United States District Court, S.D. Indiana, Indianapolis Division
LOWELL B. SMITH, Plaintiff,
PLAINFIELD CORRECTIONAL FACILITY, RICE, J. TOMAW, RAYMOND KINISON, STANLEY KNIGHT, JONES, Defendants.
ENTRY SCREENING COMPLAINT AND DIRECTING FURTHER
WALTON PRATT, JUDGE
plaintiff is a prisoner currently incarcerated at Plainfield
Correctional Facility. Because the plaintiff is a
“prisoner” as defined by 28 U.S.C. §
1915A(c), this Court has an obligation under 28 U.S.C. §
1915A(b) to screen his complaint before service on the
defendants. Pursuant to § 1915A(b), the Court must
dismiss the complaint if it is frivolous or malicious, fails
to state a claim for relief, or seeks monetary relief against
a defendant who is immune from such relief. In determining
whether the complaint states a claim, the Court applies the
same standard as when addressing a motion to dismiss under
Federal Rule of Civil Procedure 12(b)(6). See Cesal v.
Moats, 851 F.3d 714, 720 (7th Cir. 2017). To survive
[the] complaint must contain sufficient factual matter,
accepted as true, to state a claim for relief that is
plausible on its face. A claim has facial plausibility when
the plaintiff pleads factual content that allows the court to
draw the reasonable inference that the defendant is liable
for the misconduct alleged.
Ashcroft v. Iqbal, 556 U.S. 662, 678 (2009). Pro se
complaints such as that filed by the plaintiff are construed
liberally and held to a less stringent standard than formal
pleadings drafted by lawyers. Perez v. Fenoglio, 792
F.3d 768, 776 (7th Cir. 2015) (internal quotation omitted).
Lowell B. Smith filed this civil action against 1) Plainfield
Correctional Facility, 2) Sgt. Rice, 3) Lt. J. Tomaw, 4)
Raymond Kinison, 5) Warden Stanley Knight and 6) Mr. Jones,
Caseworker. He seeks $200, 000.00 in damages. The complaint
is understood to be brought pursuant to 42 U.S.C. §
Smith alleges that he is being denied food. He explains that
he uses a wheelchair and requires someone to push him to the
chow hall. He alleges the following. Finding someone to push
his wheelchair is the officers' responsibility. On
December 12, 2018, Mr. Smith and two other inmates in
wheelchairs were denied pushers and as a result were denied
breakfast. Sgt. Rice and Lt. J. Tomaw were responsible for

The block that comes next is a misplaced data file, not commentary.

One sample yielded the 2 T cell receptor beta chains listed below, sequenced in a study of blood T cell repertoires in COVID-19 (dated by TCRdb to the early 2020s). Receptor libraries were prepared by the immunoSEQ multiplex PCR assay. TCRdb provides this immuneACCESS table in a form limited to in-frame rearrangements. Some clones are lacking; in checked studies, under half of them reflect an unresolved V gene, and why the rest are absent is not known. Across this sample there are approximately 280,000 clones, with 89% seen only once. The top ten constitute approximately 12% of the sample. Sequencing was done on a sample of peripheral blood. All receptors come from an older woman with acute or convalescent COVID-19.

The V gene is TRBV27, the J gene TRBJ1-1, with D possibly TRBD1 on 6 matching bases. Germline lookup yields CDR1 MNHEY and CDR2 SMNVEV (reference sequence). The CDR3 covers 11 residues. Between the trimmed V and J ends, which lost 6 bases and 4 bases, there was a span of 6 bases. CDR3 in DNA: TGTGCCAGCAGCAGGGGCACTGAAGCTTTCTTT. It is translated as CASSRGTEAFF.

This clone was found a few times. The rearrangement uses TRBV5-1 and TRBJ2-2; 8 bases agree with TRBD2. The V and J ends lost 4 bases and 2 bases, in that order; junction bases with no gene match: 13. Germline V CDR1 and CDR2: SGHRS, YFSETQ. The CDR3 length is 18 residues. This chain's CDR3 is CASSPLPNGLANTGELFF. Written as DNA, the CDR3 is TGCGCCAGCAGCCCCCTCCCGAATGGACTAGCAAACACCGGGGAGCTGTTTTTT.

both the denial of the wheelchair pusher and the resulting
denial of breakfast. Mr. Smith further alleges that he has
been denied a wheelchair pusher and meals out of retaliation
for filing a complaint about unsafe and dangerous walkways at
Plainfield Correctional Facility.
Discussion of Claims
the screening standard to the factual allegations in the
complaint, certain claims are dismissed while other claims
shall proceed as submitted.
Americans with Disabilities Act and Rehabilitation Act
preliminary matter, this Court acknowledges that construed
broadly the allegations in the complaint could be understood
to allege a claim under Title II of the Americans with
Disabilities Act and Section 504 of the Rehabilitation Act.
To the extent Mr. Smith wants to pursue his claim that he has
been denied access to the chow hall because of his
disability, he should do so in case number
1:18-cv-3915-JPH-DLP. That action alleges that the Indiana
Department of Correction violated the Rehabilitation Act by
denying Mr. Smith safe access to the chow hall on December 4,
Section 1983 Claims To state a claim for relief
under 42 U.S.C. § 1983, a plaintiff must allege that he
or she was deprived of a right secured by the Constitution or
the laws of the United States, and that this deprivation
occurred at the hands of a person or persons acting under the
color of state law. D.S. v. E. Porter Cty. Sch.
Corp., 799 F.3d 793, 798 (7th Cir. 2015) (citing
Buchanan-Moore v. Cty. of Milwaukee, 570 F.3d 824,
827 (7th Cir. 2009)). For the reasons explained below, the
rights at issue are based on the First and Eighth Amendments.